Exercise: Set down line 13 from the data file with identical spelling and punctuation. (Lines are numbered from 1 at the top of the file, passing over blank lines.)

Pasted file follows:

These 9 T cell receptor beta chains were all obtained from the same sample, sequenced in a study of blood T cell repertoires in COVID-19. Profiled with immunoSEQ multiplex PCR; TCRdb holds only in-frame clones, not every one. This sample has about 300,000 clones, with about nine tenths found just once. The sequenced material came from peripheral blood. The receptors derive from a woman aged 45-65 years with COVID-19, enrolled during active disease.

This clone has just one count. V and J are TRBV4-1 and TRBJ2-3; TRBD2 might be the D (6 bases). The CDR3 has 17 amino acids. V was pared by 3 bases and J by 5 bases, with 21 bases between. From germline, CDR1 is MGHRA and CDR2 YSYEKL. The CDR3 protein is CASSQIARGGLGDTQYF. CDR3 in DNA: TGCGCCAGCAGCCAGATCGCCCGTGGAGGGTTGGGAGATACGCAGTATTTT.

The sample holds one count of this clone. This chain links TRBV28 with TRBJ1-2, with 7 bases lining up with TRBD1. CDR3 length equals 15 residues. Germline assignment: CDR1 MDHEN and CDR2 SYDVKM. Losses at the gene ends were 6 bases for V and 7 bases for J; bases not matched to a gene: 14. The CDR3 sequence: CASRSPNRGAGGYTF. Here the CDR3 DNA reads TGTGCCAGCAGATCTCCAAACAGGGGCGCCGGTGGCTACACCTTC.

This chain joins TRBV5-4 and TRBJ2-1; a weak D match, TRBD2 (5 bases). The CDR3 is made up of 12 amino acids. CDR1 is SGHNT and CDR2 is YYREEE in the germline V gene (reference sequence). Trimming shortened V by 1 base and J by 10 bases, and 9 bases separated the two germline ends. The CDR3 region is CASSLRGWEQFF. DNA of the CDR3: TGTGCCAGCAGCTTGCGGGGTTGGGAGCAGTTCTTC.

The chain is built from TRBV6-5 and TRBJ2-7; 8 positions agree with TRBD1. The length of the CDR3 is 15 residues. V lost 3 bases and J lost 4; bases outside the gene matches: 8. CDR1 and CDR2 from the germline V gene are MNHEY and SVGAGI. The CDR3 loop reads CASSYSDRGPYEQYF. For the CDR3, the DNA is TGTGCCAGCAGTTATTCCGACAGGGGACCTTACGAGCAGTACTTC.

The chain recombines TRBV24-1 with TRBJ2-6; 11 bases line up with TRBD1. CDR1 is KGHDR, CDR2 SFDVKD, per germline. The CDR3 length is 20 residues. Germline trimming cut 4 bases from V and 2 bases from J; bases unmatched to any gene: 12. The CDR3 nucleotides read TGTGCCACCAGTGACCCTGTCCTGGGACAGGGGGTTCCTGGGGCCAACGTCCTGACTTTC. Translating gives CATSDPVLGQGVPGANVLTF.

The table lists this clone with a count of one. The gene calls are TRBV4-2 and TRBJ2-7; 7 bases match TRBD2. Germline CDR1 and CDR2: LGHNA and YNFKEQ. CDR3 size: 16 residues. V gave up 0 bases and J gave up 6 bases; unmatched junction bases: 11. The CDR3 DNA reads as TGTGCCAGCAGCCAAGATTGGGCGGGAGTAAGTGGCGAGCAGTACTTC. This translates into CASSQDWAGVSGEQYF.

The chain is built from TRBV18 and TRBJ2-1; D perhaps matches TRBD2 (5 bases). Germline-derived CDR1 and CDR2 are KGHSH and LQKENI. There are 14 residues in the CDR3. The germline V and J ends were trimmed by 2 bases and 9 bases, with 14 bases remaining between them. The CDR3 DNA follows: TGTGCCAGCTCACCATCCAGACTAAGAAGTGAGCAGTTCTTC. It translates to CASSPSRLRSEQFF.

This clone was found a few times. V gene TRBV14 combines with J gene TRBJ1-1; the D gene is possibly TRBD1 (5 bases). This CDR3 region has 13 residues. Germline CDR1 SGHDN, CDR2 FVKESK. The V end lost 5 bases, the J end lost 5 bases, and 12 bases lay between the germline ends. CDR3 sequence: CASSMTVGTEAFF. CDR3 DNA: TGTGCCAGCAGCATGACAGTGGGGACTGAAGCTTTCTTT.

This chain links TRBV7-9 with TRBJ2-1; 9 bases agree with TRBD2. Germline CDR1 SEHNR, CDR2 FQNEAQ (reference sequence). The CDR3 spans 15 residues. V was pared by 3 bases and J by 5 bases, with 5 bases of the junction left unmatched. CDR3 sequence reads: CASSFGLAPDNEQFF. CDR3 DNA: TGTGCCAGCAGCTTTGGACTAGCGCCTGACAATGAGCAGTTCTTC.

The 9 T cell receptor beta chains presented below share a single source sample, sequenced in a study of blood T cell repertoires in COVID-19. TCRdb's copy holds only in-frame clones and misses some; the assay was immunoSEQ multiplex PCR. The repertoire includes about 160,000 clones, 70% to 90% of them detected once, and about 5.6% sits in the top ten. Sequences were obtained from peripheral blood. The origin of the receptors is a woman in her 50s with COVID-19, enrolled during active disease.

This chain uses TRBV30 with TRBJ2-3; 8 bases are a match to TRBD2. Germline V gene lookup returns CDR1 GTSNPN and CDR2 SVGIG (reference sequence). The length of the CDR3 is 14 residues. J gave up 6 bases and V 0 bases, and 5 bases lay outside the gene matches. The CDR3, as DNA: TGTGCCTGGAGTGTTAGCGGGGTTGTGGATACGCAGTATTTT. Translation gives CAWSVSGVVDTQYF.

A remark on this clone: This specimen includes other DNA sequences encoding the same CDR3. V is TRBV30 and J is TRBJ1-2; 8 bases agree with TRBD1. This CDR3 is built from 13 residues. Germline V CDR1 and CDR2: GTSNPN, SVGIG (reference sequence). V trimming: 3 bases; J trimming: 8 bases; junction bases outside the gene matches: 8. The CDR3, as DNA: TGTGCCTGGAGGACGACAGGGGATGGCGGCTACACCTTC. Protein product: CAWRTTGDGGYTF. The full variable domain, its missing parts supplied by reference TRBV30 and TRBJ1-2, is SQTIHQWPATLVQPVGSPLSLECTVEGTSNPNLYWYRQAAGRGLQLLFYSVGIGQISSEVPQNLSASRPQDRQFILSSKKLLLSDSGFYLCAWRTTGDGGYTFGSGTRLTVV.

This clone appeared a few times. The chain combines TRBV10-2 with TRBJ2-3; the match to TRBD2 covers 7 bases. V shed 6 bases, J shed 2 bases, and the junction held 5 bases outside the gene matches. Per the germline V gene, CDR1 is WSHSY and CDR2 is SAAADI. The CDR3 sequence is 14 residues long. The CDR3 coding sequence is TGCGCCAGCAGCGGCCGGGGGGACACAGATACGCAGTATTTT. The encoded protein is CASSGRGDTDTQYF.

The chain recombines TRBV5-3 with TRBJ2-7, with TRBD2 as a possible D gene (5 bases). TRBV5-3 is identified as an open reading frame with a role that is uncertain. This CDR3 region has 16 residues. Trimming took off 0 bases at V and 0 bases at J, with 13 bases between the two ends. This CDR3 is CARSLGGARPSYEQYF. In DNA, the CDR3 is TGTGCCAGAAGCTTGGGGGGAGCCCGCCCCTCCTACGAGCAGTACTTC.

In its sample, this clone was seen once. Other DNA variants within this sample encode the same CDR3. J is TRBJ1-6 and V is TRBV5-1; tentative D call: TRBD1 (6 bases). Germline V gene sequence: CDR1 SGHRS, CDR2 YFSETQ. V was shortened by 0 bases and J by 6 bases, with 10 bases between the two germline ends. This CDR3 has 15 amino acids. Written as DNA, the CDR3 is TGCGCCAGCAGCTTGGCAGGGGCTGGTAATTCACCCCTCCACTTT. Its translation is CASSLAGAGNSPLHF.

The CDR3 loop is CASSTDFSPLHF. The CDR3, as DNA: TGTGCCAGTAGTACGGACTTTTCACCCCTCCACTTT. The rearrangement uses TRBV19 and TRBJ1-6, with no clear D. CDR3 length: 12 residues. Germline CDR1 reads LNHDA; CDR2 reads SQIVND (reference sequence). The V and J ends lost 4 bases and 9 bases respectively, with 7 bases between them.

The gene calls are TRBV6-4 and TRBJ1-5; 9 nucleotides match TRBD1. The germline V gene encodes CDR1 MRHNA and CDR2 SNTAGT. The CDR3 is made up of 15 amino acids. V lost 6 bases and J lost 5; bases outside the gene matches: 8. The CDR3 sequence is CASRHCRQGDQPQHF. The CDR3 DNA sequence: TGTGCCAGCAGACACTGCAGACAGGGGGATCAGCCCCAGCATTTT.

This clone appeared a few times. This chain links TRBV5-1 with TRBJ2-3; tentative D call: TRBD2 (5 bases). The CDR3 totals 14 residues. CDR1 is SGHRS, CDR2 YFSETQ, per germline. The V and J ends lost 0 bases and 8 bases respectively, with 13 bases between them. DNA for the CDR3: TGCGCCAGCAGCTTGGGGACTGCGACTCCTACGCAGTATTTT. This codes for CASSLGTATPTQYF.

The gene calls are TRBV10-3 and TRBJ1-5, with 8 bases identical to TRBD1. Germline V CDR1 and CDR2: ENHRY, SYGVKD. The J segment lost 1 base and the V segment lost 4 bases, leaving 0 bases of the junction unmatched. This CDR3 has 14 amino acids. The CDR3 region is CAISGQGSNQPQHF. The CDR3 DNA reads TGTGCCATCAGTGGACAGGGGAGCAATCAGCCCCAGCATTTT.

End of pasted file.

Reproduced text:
A remark on this clone: This specimen includes other DNA sequences encoding the same CDR3. V is TRBV30 and J is TRBJ1-2; 8 bases agree with TRBD1. This CDR3 is built from 13 residues. Germline V CDR1 and CDR2: GTSNPN, SVGIG (reference sequence). V trimming: 3 bases; J trimming: 8 bases; junction bases outside the gene matches: 8. The CDR3, as DNA: TGTGCCTGGAGGACGACAGGGGATGGCGGCTACACCTTC. Protein product: CAWRTTGDGGYTF. The full variable domain, its missing parts supplied by reference TRBV30 and TRBJ1-2, is SQTIHQWPATLVQPVGSPLSLECTVEGTSNPNLYWYRQAAGRGLQLLFYSVGIGQISSEVPQNLSASRPQDRQFILSSKKLLLSDSGFYLCAWRTTGDGGYTFGSGTRLTVV.